Tech farming


The Ethiopia- Netherlands Trade for Agricultural Growth (ENTAG) is a project initiated to support agribusinesses & entrepreneurs operating in Ethiopia in specific and develop the agricultural sector in general. ENTAG has chosen 5 priority sectors for its intervention. These sectors are Aquaculture, Poultry, Spices, Sesame and Legumes. Helen Getaw is the Deputy Project Manager at ENTAG she has a BA in Economics and an MA in Urban Development and Management from Addis Ababa University. She has experience at several international and local companies in market surveying, agribusiness support, research, business development and capacity building.  Capital sat down with her to find out more about ENTAG.


 Capital: What is the driving motivation behind establishing ENTAG?

Helen Getaw: We are helping the private sector develop agribusiness. There are many projects working with smallholder farmers in Ethiopia. However, we saw a need on the market side. We focused on exploring new technologies, technical support, and market linkages to make improvements. After taking the focus of the Ethiopian Government’s GTP II into consideration we selected poultry, aquaculture, spices and herbs, legumes and sesame as our priority areas. We are funded by the Dutch government where potato and dairy farming are well developed so we are also considering taking them up fully. For now we are only partially involved in these. Aside from supporting local companies working in these sectors we also work on attracting foreign investors, mainly from the Netherlands.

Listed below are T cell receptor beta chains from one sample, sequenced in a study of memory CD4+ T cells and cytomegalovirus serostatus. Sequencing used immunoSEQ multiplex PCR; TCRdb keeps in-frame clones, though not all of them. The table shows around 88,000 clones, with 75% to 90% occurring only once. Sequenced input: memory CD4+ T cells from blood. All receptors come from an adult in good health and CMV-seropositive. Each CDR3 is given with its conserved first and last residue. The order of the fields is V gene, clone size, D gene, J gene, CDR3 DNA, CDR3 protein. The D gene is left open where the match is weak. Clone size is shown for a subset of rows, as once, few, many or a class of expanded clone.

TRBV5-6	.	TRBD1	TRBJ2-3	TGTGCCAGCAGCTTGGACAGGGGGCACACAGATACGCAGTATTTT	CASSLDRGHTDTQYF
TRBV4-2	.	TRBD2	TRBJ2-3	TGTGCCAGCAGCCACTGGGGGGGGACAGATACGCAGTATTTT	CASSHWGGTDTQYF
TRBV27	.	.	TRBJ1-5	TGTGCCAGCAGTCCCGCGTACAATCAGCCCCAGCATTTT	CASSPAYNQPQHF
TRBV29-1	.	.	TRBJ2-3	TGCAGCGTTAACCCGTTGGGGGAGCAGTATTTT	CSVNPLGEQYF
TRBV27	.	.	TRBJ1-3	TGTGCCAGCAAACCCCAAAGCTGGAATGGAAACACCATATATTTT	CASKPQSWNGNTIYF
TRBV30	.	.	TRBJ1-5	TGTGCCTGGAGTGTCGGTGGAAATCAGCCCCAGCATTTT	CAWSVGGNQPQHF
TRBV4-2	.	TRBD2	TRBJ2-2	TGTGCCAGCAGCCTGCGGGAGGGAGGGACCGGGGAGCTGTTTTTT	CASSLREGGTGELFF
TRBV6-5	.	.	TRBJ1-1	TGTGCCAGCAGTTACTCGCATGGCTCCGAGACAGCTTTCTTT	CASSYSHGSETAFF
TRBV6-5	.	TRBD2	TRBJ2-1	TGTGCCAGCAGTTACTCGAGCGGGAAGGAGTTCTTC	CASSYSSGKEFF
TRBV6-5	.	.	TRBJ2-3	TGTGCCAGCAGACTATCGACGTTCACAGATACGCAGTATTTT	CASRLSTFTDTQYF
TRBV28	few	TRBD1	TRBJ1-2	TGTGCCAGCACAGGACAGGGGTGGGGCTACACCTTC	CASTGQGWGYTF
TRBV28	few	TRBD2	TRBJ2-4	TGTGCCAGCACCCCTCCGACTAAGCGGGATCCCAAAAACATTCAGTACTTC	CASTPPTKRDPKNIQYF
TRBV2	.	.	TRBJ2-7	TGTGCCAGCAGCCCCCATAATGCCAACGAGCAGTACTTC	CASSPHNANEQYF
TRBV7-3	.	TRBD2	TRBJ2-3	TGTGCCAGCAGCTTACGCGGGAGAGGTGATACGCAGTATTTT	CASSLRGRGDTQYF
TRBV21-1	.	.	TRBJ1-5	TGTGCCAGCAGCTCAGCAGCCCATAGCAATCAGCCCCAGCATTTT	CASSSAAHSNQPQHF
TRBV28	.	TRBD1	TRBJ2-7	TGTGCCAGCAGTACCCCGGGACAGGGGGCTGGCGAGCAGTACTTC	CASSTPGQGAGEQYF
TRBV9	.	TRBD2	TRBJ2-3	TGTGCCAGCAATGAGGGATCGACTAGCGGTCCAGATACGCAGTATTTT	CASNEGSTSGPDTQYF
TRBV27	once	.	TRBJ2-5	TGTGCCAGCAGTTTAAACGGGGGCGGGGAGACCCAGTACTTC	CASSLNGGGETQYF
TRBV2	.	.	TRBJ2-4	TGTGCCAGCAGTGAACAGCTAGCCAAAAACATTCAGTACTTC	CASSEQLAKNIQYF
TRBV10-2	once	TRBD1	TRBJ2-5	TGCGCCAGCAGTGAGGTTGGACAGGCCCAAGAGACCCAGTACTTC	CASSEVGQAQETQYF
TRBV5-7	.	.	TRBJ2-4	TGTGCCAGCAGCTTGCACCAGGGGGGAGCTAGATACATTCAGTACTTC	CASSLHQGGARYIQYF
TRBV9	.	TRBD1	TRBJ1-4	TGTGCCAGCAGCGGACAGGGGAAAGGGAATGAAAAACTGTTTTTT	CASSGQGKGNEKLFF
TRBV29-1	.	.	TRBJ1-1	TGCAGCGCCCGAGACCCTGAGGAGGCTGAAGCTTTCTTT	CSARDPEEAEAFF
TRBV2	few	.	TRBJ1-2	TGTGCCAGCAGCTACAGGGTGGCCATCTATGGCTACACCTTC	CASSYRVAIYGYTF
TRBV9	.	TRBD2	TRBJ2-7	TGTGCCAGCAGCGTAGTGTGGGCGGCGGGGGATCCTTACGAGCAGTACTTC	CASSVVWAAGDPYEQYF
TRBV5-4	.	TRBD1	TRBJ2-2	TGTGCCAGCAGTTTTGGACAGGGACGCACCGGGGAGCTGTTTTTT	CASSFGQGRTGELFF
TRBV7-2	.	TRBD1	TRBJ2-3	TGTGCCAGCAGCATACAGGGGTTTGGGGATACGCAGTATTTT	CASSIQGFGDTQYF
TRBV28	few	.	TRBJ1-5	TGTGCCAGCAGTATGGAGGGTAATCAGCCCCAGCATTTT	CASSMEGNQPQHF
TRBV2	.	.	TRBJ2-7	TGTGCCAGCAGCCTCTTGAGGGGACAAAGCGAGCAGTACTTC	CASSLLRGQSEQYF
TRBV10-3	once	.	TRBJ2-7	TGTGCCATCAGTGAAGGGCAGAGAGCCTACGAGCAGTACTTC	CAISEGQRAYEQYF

Capital: We heard that you have front desk service in your office, could you tell us about it?helen-getaw-2

Helen: Our front desk service is there to provide legal, technical funding information in the areas we are working on.

Capital: How are you collaborating with the government?

Helen: We work very closely with the government. They are crucial for strengthening the private sector through effective policy making.

Capital: Have the platforms you’ve developed made a difference?

Helen: It is difficult to say we have addressed all challenges of these sectors mainly because the challenges would change through time and circumstances and also because they are multi-faceted hence, identifying them may be done on the platforms but addressing these challenges requires time and a lot of efforts from stakeholders including the private sector, Government and supporting institutions and projects. The aim of the platforms is to identify the challenges and opportunities then discuss on how to address them and who should take the lead in making sure they are addressed. Some of the problems raised even already have solutions but the companies are not aware of them so these platform meetings also serve as information sharing mechanism.

Capital: Do you plan in increase your innovation fund?